The CLI Presentation – Words for Now :-)


Tracey Holley's New Home 🙂

There’s no doubt about it: anyone finding themselves a patient on a psychiatric ward is in a vulnerable, distressed state. Whether or not hospitalisation has been necessary – or even helpful – is, in this sense, less important than recognising the vulnerability and distress of the person in question.

Whether desperately unhappy; enraged; disturbed or confused, patients are characteristically in a state of overwhelm on arrival; the more so where they have been forced into the context.

Thus the first duty of caring professionals = nursing; medical and other practitioners, is to acknowledge and respond sensitively to the emotive state of the patient at this point.

Sadly this has not been my experience most of the time: indeed, on the contrary, the insensitive, inobservant, arrogant and cavalier conduct of staff in the early years of my experience of mental health services created within me the mission I have had ever since to address it’s traumatising, wounding impacts – impacts that for many, are more violent and repressive than the contexts from which they were taken.

However, outstandingly compassionate and sensitive behaviours by four members of staff stand out from this mellais of disgrace.
The first came within a year of my request for an alternative psychiatrist from the one I had been ‘given’ in 1997 and whose arrogant, insensitive attitude and behaviour had driven me to 2 suicide attempts (none prior to meeting her, none even as a thought, before it).

The replacement psychiatrist was far from perfect (are any of us?) but what he did have going for him, certainly in relation to me, was a transparent humanity and quirkiness that warmed my heart and assisted me to feel as protective and concerned for his own wellbeing as he clearly felt for mine.

His name was John King. He recognised my intellectual restlessness and stretching inquisitiveness, he noticed my creative impulses and achievements; he marked my impassioned love for my children; he found it difficult to get his head around the abuse I had endured from various quarters leading up to and continuing in relation to my personal breakdowns and difficulties in recovering from these.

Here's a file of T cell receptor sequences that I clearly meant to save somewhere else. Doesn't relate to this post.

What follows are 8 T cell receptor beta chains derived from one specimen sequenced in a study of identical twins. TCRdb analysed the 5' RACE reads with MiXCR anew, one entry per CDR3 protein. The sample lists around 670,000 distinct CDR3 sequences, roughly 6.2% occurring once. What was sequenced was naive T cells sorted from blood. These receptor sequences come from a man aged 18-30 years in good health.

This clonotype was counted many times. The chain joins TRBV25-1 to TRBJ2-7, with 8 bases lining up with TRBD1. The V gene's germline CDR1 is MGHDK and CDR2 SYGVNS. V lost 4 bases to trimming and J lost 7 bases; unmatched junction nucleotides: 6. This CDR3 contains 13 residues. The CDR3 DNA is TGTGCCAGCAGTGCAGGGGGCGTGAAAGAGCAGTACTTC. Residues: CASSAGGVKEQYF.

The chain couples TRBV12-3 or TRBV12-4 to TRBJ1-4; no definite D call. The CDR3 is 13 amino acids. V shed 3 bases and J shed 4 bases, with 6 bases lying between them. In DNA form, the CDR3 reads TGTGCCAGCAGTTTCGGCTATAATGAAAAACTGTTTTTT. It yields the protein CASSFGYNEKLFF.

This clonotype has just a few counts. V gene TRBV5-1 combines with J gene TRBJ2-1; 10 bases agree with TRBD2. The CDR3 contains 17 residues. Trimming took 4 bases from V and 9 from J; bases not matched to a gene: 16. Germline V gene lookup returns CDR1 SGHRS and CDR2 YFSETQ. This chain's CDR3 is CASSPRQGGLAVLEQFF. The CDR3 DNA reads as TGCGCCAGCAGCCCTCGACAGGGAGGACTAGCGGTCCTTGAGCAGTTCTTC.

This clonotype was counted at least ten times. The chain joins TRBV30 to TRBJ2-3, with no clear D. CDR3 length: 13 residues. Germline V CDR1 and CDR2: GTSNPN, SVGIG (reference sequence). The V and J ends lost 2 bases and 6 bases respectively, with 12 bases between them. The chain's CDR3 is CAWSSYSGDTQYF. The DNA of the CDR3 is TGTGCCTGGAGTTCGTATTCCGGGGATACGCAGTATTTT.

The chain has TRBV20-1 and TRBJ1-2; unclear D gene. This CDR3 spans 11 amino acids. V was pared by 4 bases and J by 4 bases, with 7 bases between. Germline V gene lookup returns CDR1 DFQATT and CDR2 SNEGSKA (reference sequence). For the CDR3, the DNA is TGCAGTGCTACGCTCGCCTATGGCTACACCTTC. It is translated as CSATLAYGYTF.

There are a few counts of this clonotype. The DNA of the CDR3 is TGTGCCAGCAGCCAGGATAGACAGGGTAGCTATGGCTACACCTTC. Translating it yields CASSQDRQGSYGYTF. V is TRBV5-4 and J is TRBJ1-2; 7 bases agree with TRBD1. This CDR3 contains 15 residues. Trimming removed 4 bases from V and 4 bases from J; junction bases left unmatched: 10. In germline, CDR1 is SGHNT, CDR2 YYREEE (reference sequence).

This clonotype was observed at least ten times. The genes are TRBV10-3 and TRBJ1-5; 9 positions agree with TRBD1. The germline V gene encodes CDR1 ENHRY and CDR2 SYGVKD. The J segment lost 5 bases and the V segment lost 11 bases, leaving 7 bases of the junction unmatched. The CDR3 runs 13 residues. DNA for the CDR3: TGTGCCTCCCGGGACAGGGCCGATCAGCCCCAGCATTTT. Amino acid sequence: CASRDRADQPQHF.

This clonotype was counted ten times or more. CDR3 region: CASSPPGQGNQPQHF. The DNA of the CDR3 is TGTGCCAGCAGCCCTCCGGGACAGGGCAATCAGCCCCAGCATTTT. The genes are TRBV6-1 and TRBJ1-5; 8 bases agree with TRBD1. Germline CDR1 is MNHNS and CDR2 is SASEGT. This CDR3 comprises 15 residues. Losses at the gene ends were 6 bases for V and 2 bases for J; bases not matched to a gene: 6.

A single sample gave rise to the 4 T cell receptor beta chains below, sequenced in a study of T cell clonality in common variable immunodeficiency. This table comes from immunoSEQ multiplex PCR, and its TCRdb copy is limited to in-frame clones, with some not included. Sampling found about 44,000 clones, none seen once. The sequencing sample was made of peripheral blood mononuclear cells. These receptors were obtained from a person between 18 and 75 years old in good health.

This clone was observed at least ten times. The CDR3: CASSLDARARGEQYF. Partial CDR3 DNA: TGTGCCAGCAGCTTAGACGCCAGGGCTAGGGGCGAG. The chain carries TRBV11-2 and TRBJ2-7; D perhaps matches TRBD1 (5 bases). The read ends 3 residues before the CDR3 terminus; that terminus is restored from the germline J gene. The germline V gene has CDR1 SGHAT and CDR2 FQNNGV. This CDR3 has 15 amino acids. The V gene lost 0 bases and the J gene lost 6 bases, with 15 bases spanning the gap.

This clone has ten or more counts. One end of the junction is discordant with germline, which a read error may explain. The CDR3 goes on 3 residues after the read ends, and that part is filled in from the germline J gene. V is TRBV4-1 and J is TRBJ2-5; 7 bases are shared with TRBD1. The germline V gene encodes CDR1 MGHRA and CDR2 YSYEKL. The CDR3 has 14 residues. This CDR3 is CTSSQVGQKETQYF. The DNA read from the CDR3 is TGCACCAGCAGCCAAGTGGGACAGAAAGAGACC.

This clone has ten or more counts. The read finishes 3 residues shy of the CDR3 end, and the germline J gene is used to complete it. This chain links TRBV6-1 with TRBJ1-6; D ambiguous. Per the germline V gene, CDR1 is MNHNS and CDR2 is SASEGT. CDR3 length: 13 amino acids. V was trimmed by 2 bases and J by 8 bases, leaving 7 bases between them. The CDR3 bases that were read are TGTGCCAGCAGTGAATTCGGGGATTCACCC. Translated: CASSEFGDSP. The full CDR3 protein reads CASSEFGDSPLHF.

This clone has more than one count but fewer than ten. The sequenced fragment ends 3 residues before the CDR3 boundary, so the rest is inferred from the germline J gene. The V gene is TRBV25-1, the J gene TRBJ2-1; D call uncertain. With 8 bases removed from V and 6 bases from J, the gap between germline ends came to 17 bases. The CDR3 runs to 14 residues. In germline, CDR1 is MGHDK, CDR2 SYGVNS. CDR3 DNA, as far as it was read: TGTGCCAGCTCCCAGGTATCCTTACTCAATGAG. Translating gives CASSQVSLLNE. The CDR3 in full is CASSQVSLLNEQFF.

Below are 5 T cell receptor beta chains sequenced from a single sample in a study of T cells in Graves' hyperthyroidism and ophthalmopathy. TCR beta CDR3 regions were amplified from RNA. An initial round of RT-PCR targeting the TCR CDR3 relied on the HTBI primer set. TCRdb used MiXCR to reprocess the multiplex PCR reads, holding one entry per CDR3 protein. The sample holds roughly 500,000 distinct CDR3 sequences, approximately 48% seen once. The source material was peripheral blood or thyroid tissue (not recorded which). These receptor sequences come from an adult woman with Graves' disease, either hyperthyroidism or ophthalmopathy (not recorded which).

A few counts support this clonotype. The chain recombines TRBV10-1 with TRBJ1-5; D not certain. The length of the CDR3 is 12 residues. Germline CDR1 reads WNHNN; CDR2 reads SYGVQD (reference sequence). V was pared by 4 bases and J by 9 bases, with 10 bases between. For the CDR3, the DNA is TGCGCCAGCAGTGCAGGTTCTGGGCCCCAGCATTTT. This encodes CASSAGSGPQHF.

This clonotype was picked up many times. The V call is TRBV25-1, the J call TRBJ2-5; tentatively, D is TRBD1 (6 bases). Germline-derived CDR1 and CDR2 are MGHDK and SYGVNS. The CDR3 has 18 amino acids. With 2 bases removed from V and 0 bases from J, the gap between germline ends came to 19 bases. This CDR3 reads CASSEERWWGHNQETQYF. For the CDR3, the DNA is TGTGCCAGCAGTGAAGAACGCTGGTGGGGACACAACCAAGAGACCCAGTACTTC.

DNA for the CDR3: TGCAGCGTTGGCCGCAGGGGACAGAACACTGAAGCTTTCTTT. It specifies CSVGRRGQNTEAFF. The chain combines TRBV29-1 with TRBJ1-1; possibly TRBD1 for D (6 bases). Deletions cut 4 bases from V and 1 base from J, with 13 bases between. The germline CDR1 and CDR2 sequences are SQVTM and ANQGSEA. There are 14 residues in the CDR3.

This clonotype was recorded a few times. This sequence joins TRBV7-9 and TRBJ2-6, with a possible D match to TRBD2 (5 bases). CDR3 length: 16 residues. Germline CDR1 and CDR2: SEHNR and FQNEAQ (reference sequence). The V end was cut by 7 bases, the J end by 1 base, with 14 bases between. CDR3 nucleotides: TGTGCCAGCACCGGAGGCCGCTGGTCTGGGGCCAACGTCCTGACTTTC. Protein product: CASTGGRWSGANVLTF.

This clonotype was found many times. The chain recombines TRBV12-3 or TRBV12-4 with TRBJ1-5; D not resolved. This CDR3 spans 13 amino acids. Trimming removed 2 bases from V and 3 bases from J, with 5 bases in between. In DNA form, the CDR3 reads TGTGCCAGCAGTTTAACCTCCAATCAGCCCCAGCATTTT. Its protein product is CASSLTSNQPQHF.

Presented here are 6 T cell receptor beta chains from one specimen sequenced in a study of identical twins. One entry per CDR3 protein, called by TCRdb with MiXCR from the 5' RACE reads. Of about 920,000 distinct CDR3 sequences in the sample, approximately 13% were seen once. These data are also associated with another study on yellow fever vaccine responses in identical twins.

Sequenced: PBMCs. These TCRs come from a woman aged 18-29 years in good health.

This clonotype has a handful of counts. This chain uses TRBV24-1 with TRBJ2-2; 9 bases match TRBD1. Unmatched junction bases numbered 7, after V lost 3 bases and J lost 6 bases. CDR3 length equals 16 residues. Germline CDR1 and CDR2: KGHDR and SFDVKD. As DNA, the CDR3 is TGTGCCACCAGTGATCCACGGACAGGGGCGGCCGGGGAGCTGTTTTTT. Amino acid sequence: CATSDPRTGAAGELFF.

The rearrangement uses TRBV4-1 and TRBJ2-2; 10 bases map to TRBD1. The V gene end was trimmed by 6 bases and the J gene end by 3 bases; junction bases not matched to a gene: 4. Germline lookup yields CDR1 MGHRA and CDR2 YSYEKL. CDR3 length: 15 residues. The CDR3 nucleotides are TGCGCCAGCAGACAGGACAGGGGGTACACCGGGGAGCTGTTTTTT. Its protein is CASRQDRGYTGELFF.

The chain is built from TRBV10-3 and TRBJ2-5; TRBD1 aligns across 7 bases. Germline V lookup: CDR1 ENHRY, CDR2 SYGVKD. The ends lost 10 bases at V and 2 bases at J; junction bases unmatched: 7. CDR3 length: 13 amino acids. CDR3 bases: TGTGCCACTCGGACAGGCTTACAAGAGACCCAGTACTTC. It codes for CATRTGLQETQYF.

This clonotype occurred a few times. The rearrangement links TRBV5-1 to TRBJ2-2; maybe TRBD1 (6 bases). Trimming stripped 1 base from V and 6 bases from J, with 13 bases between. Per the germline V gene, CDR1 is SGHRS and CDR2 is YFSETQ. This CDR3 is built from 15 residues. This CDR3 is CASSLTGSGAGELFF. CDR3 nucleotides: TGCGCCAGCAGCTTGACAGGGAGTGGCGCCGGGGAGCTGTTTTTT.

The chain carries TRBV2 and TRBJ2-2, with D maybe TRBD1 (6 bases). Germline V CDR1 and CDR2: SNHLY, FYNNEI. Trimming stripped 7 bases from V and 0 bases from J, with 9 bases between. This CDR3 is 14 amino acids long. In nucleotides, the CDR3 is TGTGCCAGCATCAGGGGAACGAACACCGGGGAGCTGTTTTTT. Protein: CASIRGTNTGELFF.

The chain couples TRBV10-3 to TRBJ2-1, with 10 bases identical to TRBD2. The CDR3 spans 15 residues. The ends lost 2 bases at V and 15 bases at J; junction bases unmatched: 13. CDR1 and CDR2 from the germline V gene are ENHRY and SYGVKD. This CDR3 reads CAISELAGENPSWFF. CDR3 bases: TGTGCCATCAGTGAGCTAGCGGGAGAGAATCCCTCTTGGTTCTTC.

The second came from a nursing assistant who, by the time of this particular incident, I had met several times during ‘incarcerations’ at Hill Crest Hospital in Reddditch. I am racking my mind to remember her name, I feel dreadful that it isn’t at the tip of my tongue. I ran into her at a seminar only a year or so ago : she is attractive, 40-ish, with dark, curly long hair; vivacious and warm: the very epitome of the kind of nurse that anyone could wish for on a ward.

In 2003 she noticed the painfully distressed state I was in and within a few days she asked me if I would like help to have a bath. Her manner was non-patronising, tender and empathic. She had surmised that I was in serious need of nurture – she couldn’t have been more right. ‘Normally’ I am frighteningly shy and inhibited about my body, having suffered body dysmorphia and eating disorders from my early teens that had affected my growth so that in some respects I appeared barely adult: this was only too evident to me and I tended all my life to hide away from inspection, or indeed, even from being physically noticed.